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phaedo   


he afterwards imagines to be false, whether really false or not, and

then another and another, he has no longer any faith left, and great

disputers, as you know, come to think, at last that they have grown to

be the wisest of mankind; for they alone perceive the utter

unsoundness and instability of all arguments, or, indeed, of all

things, which, like the currents in the Euripus, are going up and down

in never-ceasing ebb and flow.

That is quite true, I said.

Yes, Phaedo, he replied, and very melancholy too, if there be such a

thing as truth or certainty or power of knowing at all, that a man

should have lighted upon some argument or other which at first

seemed true and then turned out to be false, and instead of blaming

himself and his own want of wit, because he is annoyed, should at last

be too glad to transfer the blame from himself to arguments in

general; and forever afterwards should hate and revile them, and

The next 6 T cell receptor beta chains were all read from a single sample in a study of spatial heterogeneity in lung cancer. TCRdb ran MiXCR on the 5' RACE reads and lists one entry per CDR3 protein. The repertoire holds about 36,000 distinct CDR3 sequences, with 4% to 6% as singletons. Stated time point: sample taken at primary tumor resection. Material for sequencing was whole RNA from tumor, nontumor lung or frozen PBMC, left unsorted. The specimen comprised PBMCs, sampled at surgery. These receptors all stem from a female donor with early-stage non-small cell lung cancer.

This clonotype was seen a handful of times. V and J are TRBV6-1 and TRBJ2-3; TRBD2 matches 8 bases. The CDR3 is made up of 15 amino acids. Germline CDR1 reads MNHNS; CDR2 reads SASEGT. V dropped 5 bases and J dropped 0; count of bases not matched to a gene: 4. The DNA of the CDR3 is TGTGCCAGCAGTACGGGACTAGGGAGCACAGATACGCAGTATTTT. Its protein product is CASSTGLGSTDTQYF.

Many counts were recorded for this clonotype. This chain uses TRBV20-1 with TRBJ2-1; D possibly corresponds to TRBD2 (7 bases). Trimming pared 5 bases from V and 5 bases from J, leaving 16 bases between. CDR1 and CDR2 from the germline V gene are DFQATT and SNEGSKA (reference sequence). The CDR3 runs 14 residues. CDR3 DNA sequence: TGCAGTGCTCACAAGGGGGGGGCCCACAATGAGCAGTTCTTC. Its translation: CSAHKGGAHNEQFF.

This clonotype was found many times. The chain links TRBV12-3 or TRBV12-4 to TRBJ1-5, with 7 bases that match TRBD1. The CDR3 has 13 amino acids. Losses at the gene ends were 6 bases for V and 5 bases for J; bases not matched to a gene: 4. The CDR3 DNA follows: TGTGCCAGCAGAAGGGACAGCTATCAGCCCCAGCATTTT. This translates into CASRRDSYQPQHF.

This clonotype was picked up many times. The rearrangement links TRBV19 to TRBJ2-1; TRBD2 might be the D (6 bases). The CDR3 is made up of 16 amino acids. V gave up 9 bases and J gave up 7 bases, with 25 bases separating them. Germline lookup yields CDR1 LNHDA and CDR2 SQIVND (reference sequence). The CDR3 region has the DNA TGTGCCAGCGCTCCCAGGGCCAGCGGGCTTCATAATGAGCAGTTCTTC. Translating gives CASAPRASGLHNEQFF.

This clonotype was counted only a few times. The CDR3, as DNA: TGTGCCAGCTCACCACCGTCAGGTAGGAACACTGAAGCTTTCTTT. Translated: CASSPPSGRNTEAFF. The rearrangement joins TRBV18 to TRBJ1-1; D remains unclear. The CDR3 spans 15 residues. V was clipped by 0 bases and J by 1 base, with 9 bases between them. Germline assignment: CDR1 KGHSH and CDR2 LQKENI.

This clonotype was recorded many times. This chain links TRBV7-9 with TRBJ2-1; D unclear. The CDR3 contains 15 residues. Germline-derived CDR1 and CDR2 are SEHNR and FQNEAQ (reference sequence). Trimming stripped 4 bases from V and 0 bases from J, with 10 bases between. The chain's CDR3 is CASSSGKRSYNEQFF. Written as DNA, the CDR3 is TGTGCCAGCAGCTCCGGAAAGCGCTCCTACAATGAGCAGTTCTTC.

lose the truth and knowledge of existence.

Yes, indeed, I said; that is very melancholy.

Let us, then, in the first place, he said, be careful of admitting

into our souls the notion that there is no truth or health or

soundness in any arguments at all; but let us rather say that there is

as yet no health in us, and that we must quit ourselves like men and

do our best to gain health-you and all other men with a view to the

whole of your future life, and I myself with a view to death. For at

this moment I am sensible that I have not the temper of a philosopher;

like the vulgar, I am only a partisan. For the partisan, when he is

engaged in a dispute, cares nothing about the rights of the

question, but is anxious only to convince his hearers of his own

assertions. And the difference between him and me at the present

moment is only this-that whereas he seeks to convince his hearers that

what he says is true, I am rather seeking to convince myself; to

convince my hearers is a secondary matter with me. And do but see

how much I gain by this. For if what I say is true, then I do well

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